New Watch! • 14 Dec 2015

Arts And Craft: 3 Patek Philippe Grand Complications With Hand-Engraving

by Low Ka Wei

Throughout the 20th century, the advent of industrialisation in watchmaking slowly rendered redundant an army of craftsmen who did one thing but that one thing superbly, whether it’s enamelling or engine-turning beautiful designs on dials, or engraving intricate patterns on cases.

Then in the ’70s and ’80s the introduction of quartz watches pretty much decimated the mechanical watch market, and with that, the handful of artisans still left in the industry. Early on, Patek Phillippe recognised the importance of saving the techniques of these hand-finishing experts – whose skills take years to master and whose knowledge have to be handed down from generation to generation otherwise they will be lost – without which the horological world would be left much poorer.

For years it has provided work to these artists with commissions that it knows it can’t sell (many are now in its priceless collection at its museum), simply to save watchmaking from such an ignominious future. And thanks to that foresight we can today still enjoy the magnificent creations such as the three pieces below.

Patek Philippe Ref. 6002
There’s no better illustration than this, the Sky Moon Tourbillon. It is one of Patek’s – and the world’s – most complicated timepieces ever, with incredibly lavish decorations to match. The 33 complications including a minute repeater with two cathedral gongs, sidereal time and tourbillon are one thing. But just take a gander at the phenomenal floral-pattern relief engraving that covers every square millimetre of its 18-karat white gold case. Or the luscious blue enamel in the champlevé and cloisonné techniques coating the solid white-gold dial. Patek calls the 6002 a sculpture and I think it’s impossible not to agree.

Patek Philippe Sky Moon Tourbillon 6002 Manual winding White gold Crocodile skin Men's watch/Unisex R TO 27 QR SID LU CL Caliber Sapphire Glass Black dial Roman numerals Moonphase Minute Repeater Repeater Tourbillon Date Weekday Month Year Annual calendar 4 Year Calendar Perpetual Calendar
The Patek Philippe Sky Moon Tourbillon Ref. 6002 has 33 complications which includes a minute repeater with two cathedral gongs and a tourbillon. (Credit: Strongestinworld)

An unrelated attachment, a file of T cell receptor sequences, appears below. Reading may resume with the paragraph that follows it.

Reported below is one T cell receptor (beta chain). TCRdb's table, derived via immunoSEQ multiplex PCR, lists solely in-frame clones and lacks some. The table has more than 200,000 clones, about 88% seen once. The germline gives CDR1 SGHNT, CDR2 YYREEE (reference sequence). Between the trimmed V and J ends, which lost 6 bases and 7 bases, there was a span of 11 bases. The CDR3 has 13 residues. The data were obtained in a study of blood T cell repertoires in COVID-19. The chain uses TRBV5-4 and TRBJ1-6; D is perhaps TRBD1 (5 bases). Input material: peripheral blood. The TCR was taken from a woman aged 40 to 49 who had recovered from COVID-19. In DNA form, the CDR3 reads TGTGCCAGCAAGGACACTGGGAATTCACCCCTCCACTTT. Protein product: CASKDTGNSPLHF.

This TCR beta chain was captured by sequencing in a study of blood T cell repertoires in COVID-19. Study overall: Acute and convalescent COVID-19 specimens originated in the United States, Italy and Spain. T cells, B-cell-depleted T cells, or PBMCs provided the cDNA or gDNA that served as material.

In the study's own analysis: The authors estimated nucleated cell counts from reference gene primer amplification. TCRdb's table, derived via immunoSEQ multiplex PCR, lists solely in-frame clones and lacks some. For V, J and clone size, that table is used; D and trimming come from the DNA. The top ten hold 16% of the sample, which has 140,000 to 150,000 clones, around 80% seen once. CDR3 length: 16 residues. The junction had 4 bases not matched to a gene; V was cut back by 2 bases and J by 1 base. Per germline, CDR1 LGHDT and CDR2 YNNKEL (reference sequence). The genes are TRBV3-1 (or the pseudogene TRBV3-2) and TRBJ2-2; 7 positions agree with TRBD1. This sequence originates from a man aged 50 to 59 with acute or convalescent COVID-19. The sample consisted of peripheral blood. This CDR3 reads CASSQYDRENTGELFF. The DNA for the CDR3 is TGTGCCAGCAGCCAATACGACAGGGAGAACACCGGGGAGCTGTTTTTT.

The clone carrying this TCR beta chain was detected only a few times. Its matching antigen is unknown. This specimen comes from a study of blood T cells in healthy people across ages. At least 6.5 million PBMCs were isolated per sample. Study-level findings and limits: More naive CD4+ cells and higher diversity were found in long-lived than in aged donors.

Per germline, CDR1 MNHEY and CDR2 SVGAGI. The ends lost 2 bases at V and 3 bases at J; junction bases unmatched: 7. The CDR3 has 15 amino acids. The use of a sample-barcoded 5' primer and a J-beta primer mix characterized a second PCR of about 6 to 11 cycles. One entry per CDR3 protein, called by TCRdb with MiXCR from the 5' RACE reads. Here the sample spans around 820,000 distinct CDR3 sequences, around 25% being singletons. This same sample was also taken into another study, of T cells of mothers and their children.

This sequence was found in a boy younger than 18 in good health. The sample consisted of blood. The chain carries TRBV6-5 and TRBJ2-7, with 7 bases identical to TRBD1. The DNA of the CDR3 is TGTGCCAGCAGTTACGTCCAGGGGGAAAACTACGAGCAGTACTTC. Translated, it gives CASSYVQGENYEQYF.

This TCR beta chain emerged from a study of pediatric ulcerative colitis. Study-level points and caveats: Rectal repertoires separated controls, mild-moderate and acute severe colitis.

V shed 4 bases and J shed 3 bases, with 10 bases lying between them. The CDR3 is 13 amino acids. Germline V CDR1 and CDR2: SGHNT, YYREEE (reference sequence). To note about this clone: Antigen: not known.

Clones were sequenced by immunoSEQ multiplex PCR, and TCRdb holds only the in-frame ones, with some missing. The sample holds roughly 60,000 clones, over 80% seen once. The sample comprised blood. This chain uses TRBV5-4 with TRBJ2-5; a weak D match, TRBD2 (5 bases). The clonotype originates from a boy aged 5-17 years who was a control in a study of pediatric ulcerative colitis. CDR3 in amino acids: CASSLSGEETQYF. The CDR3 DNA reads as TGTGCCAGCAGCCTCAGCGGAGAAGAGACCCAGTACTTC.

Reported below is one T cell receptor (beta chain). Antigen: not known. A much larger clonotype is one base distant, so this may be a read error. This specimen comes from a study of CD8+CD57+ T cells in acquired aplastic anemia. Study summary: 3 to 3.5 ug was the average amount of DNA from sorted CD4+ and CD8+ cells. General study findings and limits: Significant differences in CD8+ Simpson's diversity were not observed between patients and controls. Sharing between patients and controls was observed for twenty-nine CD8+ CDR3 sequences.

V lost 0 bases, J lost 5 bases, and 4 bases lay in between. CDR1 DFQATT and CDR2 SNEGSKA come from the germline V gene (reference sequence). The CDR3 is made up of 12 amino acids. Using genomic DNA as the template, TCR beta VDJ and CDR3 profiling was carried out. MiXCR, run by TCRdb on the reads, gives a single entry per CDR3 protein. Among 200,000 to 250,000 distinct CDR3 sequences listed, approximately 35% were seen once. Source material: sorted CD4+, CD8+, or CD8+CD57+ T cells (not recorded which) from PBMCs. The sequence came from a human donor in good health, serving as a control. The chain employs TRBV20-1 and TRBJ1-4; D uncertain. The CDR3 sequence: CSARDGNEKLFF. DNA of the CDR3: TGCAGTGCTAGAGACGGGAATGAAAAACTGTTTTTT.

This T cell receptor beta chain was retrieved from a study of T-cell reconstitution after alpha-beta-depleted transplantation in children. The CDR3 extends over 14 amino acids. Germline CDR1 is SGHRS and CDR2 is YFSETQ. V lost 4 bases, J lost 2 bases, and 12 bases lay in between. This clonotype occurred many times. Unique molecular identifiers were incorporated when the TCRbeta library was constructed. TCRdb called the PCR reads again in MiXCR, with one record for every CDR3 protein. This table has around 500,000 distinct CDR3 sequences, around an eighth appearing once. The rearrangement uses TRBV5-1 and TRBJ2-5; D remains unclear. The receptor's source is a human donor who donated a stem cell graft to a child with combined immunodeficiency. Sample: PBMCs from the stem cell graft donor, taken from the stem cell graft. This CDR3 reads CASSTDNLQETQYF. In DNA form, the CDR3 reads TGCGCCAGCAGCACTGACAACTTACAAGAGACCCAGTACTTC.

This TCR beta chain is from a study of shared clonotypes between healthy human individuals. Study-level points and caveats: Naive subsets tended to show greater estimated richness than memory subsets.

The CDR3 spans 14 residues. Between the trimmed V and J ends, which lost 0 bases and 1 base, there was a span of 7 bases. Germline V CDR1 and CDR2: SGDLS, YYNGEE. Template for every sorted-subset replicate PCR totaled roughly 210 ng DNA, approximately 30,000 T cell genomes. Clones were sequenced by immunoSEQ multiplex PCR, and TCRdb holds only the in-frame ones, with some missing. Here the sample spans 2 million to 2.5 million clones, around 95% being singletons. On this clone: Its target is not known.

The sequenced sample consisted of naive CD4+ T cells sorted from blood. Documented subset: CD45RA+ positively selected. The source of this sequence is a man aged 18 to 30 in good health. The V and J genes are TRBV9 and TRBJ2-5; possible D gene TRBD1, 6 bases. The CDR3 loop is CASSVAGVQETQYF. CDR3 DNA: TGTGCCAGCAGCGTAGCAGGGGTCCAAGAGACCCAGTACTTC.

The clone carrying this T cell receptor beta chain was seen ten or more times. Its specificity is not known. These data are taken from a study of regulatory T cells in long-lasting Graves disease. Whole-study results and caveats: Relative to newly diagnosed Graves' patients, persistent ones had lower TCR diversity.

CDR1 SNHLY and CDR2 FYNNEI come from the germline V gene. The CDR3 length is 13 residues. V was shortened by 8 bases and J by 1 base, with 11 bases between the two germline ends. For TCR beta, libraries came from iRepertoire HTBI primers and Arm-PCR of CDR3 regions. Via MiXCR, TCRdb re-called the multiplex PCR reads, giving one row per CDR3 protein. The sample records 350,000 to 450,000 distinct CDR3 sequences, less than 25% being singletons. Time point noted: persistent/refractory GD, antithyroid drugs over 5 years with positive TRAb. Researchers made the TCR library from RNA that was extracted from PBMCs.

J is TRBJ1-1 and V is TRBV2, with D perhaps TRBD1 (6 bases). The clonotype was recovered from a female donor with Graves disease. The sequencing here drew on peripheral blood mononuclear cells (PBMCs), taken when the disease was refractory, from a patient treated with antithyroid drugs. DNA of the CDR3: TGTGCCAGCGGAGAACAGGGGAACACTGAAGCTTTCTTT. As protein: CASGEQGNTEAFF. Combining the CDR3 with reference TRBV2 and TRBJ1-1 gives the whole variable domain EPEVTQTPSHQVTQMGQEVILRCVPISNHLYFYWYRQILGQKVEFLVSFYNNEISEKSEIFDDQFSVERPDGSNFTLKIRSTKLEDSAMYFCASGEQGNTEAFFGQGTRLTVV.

Patek Philippe Ref. 5160
Another eloquent example of the Patek style of decoration is this perpetual calendar piece. Sporting an officer’s-style case with a hinged cover, it features free-hand engraving in a motif inspired by vintage firearm decors, on its case bezel, lugs, screwed strap bars, crown, gold dial centre, gold hinged dustcover and even on its fold-over clasp. The artisan first makes a drawing using the help of a compass. Then, the pattern is engraved by hand using a dry point tool. Finally, for a more pronounced 3D effect the surface of the gold components is polished.

Patek Philippe Perpetual Calendar 5160R Automatic Rose gold Crocodile skin Men's watch/Unisex 324 S QR Caliber Sapphire Glass White dial Moonphase Date Month Year 4 Year Calendar Perpetual Calendar
The Patek Philippe Ref. 5160 features free-hand engraving in a motif inspired by vintage firearm decors on its case bezel, lugs, screwed strap bars, crown, gold dial centre and even on its fold-over clasp. (Credit: Thebeatandbezel)

Patek Philippe Ref. 5951
This perpetual calendar split-seconds chronograph receives its hand-engraved treatment as a model change at this year’s Baselworld. The platinum cushion-shaped case is again beautifully executed through the hands of the engraver; what makes this piece extra special are the hands that hover above the black dial: they are engraved as well.

Patek Philippe Perpetual Calendar Chronograph 5951P Manual winding Platinum Crocodile skin Men's watch/Unisex
The platinum cushion-shaped case and hands of the Patek Philippe Ref. 5951 are entirely hand-engraved. (Credit: Thejewelleryeditor)

The Hour Glass is an official retailer of Patek Philippe Timepieces.

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Low Ka Wei

Low Ka Wei is a freelance editor and writer. He cut his teeth at men’s lifestyle magazines NewMan and Arena and last helmed luxury lifestyle title The Peak where he was editor from 2009 to 2014.

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